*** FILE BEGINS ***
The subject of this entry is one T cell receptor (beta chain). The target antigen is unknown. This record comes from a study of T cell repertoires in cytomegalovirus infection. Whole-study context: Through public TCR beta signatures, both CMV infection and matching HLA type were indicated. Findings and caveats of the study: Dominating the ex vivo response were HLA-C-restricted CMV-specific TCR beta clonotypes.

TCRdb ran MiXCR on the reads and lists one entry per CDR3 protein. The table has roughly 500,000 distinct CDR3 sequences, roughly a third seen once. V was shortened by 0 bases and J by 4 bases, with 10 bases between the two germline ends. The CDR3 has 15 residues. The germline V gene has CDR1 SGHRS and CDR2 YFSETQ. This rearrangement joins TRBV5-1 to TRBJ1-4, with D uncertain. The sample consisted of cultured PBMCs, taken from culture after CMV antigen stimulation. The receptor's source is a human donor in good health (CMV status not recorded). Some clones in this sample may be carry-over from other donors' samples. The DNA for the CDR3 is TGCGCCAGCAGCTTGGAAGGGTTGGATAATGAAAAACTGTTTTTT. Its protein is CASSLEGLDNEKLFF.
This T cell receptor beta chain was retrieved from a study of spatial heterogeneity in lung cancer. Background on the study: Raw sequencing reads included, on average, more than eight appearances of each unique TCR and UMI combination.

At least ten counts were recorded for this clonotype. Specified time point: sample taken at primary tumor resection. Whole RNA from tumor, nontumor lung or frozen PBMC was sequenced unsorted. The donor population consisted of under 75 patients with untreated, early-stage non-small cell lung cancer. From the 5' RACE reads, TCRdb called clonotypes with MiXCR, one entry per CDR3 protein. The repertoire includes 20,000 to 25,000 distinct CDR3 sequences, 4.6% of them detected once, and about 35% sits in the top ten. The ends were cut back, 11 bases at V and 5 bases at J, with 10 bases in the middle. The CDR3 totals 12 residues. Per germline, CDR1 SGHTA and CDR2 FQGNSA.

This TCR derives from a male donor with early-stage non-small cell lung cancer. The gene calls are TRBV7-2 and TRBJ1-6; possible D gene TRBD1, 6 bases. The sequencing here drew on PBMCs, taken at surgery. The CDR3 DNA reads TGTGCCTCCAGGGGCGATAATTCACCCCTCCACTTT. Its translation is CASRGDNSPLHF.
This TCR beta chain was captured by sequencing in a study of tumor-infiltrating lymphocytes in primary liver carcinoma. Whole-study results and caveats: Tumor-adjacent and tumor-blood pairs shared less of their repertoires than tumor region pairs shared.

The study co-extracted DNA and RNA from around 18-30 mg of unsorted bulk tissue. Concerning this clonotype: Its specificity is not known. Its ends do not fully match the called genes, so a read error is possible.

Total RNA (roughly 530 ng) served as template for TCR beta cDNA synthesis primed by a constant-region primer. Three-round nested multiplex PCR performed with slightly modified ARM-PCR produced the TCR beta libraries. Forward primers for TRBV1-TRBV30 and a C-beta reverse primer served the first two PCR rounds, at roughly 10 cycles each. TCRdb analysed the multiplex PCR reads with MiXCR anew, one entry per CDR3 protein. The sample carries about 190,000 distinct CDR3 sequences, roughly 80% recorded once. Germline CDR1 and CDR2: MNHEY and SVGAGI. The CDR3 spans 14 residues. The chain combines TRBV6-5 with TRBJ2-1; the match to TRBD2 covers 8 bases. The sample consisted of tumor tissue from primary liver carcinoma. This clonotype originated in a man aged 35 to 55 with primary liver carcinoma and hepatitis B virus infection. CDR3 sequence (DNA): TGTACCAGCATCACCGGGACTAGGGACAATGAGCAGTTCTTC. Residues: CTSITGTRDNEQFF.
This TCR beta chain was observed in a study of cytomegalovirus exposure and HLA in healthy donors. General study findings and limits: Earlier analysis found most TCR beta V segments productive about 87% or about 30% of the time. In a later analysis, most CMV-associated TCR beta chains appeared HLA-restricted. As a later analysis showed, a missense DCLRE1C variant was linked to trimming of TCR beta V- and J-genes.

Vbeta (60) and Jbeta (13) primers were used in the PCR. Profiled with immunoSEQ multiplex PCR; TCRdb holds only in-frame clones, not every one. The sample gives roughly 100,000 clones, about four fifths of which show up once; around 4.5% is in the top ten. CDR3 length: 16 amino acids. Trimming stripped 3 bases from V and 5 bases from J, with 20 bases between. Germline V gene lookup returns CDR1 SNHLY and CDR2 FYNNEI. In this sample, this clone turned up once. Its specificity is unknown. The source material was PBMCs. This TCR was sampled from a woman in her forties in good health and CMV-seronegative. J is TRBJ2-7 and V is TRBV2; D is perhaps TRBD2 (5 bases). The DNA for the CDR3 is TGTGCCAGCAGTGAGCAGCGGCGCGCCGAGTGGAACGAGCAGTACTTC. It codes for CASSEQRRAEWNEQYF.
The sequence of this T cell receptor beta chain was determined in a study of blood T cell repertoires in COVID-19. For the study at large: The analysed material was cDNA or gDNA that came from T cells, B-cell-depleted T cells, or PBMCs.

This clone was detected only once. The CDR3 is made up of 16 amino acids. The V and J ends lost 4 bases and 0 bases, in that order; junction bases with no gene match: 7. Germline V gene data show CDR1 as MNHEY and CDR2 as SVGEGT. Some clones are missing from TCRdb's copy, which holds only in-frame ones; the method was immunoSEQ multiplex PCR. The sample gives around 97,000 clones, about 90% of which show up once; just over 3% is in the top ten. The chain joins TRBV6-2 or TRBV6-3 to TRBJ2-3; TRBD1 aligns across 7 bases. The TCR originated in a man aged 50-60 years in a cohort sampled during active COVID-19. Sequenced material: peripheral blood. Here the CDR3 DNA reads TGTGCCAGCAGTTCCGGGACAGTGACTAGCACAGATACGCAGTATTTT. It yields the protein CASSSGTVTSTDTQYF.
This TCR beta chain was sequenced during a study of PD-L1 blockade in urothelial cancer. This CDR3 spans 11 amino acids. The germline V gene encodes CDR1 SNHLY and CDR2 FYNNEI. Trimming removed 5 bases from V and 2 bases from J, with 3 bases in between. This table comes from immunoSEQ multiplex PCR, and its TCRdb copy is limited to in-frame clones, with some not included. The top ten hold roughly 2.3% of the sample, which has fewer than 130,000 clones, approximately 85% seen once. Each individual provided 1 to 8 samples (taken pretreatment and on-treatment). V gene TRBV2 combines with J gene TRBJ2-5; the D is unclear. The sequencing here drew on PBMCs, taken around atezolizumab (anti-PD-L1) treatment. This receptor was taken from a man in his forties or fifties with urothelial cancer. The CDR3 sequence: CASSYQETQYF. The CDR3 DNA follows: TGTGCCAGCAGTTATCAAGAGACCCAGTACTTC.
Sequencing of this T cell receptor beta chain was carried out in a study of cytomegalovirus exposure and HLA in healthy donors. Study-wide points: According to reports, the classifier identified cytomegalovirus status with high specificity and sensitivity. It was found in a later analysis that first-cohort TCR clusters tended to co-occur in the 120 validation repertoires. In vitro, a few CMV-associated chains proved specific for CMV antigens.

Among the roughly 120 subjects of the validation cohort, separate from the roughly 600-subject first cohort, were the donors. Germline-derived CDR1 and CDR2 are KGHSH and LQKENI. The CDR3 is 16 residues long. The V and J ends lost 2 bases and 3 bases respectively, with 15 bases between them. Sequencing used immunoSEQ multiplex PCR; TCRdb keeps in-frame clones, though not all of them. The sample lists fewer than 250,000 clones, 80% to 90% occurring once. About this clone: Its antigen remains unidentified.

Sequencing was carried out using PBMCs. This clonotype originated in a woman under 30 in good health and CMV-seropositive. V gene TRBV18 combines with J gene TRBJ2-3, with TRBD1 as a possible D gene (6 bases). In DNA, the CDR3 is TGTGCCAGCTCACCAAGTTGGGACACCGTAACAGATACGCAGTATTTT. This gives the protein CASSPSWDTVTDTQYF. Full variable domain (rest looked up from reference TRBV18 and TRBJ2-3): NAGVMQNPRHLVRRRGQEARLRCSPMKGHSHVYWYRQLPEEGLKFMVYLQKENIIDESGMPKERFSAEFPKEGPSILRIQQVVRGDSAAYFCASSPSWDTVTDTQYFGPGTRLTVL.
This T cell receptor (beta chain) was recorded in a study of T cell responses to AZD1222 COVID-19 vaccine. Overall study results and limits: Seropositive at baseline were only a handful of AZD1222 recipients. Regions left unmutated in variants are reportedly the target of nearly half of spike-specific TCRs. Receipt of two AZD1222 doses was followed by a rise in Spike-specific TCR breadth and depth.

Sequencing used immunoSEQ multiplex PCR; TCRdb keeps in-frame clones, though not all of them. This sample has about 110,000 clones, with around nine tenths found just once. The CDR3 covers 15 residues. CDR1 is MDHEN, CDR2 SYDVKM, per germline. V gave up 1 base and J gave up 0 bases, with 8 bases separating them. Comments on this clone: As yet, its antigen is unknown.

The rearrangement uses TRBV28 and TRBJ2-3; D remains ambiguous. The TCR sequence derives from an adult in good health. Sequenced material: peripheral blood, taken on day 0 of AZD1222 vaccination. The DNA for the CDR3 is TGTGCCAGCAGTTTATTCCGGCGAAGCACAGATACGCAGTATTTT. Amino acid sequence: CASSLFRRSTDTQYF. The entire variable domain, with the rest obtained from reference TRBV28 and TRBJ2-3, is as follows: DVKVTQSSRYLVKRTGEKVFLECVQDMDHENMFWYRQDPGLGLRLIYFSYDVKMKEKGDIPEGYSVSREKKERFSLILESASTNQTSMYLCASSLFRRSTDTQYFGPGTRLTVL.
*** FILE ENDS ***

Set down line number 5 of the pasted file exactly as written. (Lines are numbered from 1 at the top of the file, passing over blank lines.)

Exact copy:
This TCR derives from a male donor with early-stage non-small cell lung cancer. The gene calls are TRBV7-2 and TRBJ1-6; possible D gene TRBD1, 6 bases. The sequencing here drew on PBMCs, taken at surgery. The CDR3 DNA reads TGTGCCTCCAGGGGCGATAATTCACCCCTCCACTTT. Its translation is CASRGDNSPLHF.